As for the philosophies themselves, the best breakdown I’ve ever seen is Platochronics example on reddit, which boils down to this:
Albert (Jason Swartzman) is the self, who we find out through interviews etc is David O. Russell, but curiously is also Jason Schwartzman. Catherine (Isabelle Huppert) is nihilism, and the idea that must be overcome if the self is to derive any meaning from their life. Bernard (Dustin Hoffman) and Vivian (Lily Tomlin) are each ontological perspectives and epistemological perspectives, his task being to see things in terms of the universal which he calls the blanket, while her task is to observe experience itself and take notes. Brad (Jude Law) is the superficial world of corporate capitalism and Tommy (Mark Wahlberg), who becomes Other to the Self, is reductionism, who only takes science as the credible pathway to knowledge. Dawn (Naomi Watts) is holism, in that she only knows the a priori knowledge of Bernard and has no interest in the events of every day life. Finally, Ger Duany as Stephen Nimieri is the African man that Albert keeps seeing everywhere who represents coincidence and the way that the self uses coincidence and accidents to give meaning to their lives.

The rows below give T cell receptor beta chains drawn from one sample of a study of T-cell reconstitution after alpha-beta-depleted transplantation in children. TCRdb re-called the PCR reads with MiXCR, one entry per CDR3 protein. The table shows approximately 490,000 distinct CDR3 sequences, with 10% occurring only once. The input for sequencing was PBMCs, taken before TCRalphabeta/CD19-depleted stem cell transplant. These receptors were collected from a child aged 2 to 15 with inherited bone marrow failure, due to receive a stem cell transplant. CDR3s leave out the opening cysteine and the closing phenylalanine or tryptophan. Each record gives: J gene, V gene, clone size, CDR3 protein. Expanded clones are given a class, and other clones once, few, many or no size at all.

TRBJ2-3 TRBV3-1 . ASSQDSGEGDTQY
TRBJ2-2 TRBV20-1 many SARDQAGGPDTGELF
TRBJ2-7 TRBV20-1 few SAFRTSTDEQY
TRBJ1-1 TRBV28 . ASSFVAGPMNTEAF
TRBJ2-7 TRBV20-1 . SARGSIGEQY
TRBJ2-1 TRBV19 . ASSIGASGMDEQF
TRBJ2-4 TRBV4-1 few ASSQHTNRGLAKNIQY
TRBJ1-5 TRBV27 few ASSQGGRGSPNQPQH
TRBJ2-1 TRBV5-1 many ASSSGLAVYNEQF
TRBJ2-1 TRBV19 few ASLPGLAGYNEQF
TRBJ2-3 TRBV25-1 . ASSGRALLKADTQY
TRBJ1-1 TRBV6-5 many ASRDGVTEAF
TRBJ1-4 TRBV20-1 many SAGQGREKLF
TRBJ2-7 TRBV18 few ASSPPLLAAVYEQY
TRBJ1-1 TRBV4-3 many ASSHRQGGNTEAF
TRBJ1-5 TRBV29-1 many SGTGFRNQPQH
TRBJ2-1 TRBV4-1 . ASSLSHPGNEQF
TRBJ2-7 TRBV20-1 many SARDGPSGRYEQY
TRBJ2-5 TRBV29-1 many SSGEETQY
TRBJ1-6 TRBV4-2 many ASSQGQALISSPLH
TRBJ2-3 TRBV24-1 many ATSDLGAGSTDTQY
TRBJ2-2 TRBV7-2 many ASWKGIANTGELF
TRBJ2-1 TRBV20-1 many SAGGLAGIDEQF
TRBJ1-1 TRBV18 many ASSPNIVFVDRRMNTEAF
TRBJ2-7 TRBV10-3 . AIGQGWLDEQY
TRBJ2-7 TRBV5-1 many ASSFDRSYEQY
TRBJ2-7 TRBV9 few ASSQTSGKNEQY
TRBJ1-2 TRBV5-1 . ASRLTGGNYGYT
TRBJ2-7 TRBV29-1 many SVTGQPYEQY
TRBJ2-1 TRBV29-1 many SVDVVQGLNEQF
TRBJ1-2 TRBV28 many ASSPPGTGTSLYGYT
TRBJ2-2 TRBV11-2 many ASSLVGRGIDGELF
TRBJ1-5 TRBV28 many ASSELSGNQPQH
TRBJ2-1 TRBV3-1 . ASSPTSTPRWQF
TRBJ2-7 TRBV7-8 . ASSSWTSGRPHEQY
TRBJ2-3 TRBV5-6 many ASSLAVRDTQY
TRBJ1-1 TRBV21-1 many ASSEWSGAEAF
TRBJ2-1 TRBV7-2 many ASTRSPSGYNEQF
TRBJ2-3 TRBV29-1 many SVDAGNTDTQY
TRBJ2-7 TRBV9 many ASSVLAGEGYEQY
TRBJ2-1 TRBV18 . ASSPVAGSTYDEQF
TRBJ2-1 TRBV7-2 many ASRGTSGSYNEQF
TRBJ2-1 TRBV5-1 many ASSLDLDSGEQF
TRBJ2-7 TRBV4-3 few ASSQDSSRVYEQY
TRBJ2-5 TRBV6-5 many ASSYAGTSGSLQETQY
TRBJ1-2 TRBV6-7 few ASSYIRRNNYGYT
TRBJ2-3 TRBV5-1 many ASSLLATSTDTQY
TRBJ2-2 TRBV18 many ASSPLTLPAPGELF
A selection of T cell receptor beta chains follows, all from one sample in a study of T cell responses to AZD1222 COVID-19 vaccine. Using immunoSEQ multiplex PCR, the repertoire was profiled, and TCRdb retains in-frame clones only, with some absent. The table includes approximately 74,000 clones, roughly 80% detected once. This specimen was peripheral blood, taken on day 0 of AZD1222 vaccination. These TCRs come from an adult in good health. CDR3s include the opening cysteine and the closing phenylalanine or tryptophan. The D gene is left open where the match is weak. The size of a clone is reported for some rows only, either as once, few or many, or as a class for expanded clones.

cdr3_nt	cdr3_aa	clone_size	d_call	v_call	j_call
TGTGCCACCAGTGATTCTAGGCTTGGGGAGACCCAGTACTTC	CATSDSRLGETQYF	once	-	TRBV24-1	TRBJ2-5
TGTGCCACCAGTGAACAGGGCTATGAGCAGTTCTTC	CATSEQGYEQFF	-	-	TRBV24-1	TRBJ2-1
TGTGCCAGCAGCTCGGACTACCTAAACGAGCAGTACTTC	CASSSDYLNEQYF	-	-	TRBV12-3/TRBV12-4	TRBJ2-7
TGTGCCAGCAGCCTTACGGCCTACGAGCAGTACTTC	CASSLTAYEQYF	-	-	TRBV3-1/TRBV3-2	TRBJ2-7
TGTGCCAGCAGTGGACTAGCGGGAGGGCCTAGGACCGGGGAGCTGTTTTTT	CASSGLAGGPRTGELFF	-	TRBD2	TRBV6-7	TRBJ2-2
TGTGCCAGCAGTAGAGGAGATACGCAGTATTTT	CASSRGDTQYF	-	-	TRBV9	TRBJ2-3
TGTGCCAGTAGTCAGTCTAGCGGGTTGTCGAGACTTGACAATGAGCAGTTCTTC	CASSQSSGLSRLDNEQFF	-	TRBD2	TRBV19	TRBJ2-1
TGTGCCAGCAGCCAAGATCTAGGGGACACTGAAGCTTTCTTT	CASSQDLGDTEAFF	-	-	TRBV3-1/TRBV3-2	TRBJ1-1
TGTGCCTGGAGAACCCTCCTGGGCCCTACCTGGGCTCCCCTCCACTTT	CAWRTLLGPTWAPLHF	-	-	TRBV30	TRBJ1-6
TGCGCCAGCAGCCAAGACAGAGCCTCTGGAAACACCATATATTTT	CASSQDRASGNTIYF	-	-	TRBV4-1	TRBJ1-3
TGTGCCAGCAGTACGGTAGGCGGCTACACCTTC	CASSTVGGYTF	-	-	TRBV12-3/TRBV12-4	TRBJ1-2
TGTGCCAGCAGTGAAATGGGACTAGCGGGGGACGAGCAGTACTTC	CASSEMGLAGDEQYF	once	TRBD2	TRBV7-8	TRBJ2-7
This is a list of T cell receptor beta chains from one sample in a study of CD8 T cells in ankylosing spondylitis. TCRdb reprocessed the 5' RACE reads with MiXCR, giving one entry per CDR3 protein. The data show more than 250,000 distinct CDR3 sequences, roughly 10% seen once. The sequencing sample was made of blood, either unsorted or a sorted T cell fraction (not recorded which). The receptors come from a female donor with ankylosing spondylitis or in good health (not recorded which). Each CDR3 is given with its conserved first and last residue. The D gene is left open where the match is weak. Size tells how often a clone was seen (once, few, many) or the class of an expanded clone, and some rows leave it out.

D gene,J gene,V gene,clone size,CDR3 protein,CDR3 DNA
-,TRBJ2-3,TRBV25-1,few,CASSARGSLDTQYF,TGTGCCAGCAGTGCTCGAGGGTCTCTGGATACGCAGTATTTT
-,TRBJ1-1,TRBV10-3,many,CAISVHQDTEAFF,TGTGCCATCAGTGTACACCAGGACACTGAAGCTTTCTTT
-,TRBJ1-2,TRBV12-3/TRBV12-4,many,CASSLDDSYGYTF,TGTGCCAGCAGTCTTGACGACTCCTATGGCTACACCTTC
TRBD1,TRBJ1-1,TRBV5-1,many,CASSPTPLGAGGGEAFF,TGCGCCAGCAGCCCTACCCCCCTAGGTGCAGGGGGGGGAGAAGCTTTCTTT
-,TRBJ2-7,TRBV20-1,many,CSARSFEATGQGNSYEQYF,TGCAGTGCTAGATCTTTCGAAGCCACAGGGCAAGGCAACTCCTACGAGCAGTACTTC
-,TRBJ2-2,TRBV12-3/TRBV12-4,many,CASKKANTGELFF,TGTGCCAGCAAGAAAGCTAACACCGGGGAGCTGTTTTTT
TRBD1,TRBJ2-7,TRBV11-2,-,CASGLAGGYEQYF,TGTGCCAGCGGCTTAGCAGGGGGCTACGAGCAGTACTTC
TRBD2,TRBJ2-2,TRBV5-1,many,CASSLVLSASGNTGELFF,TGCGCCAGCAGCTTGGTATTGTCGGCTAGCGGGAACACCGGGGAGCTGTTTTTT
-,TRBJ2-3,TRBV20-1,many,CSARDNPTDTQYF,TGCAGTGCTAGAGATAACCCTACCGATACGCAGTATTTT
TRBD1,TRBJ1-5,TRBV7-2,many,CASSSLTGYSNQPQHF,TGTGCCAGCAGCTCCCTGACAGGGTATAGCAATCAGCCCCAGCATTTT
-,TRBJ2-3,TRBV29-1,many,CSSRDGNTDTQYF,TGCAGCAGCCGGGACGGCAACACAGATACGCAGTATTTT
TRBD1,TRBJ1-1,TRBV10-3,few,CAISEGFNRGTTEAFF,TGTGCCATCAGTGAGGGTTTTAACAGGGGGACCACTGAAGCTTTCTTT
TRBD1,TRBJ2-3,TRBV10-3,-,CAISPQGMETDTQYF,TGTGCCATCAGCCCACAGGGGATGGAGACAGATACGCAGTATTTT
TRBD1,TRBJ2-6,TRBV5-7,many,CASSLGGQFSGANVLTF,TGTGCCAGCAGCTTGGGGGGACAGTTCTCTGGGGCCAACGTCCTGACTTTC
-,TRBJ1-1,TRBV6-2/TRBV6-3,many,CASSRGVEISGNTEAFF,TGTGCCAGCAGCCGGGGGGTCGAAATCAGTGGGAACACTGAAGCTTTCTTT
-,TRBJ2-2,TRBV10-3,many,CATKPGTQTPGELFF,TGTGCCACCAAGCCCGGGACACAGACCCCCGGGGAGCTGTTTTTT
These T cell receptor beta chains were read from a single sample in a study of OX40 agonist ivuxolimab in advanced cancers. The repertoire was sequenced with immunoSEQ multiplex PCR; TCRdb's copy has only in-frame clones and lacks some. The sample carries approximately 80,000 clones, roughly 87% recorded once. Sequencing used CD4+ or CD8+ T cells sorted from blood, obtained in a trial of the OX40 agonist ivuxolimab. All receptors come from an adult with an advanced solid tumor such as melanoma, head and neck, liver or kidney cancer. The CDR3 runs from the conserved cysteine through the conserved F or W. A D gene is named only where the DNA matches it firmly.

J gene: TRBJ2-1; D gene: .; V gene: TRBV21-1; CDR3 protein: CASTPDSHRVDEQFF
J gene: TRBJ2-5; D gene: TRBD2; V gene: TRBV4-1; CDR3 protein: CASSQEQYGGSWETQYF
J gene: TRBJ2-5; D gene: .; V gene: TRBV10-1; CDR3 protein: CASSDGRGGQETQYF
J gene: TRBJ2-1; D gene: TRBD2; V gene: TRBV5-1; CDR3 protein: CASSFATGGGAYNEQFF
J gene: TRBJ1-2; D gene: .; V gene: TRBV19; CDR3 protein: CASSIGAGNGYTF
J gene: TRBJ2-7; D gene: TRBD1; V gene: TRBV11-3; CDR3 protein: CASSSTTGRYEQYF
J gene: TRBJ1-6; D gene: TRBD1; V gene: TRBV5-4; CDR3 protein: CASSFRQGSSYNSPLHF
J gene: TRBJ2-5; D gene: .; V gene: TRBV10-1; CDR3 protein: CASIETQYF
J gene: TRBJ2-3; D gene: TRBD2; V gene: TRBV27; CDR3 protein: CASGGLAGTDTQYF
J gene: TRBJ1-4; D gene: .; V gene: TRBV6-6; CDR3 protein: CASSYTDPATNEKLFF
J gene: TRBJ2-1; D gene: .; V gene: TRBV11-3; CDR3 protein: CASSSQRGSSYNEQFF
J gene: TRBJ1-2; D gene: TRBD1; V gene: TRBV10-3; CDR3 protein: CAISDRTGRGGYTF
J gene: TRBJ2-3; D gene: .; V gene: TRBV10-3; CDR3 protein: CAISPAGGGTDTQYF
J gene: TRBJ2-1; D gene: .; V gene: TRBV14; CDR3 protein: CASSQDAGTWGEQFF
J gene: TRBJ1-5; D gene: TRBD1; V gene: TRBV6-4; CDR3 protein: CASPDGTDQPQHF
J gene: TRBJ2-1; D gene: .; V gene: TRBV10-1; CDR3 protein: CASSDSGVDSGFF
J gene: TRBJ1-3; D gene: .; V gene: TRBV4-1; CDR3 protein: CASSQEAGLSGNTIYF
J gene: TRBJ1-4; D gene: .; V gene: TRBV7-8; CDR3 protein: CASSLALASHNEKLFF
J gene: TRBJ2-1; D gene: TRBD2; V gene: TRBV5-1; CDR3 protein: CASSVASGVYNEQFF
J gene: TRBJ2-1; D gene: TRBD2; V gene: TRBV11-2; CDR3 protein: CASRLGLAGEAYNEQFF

The characters are all symbols, not embodied principles of these roles and this is part of the problem of emotional distance in I heart Huckabees. Each has to explain their theories and in a script that moves very quickly when words are often jumbled each other the other, audience alienation is inevitable and Russell is left with his problem of a potential deliberate alienation through jargon. As I said in the first paragraph, it doesn’t mean the film doesn’t work if you have the key (noted above) and with that key, the film comes alive, but there is little room for the audience member who is separate to the essential information. There are some stunning comic moments, particularly one I’ve highlighted above, where we ask ourselves what happens in the meadow at dusk. The answer is nothing and everything happens in the meadow at dusk, as the Christian and the Philosopher cry out at the same time. It’s also very funny to consider who Russell pairs together at the end, in the context of their philosophies. These moments are posited against some of Russell’s more common themes, such as the eroticism of the strict older woman, as seen in the seductive cleavage in Lily Tomlin’s otherwise very conservative dress, and the sexuality of Isabelle Huppert posited against the clinical commercial sex appeal of Naomi Watts. Even though these have been regular themes in Russell films, they will start to disappear in his next few films, as he takes a far more conservative and Hollywood friendly turn. I enjoyed American Hustle greatly, but I find myself regularly floating back to I heart Huckabees, and probably always will.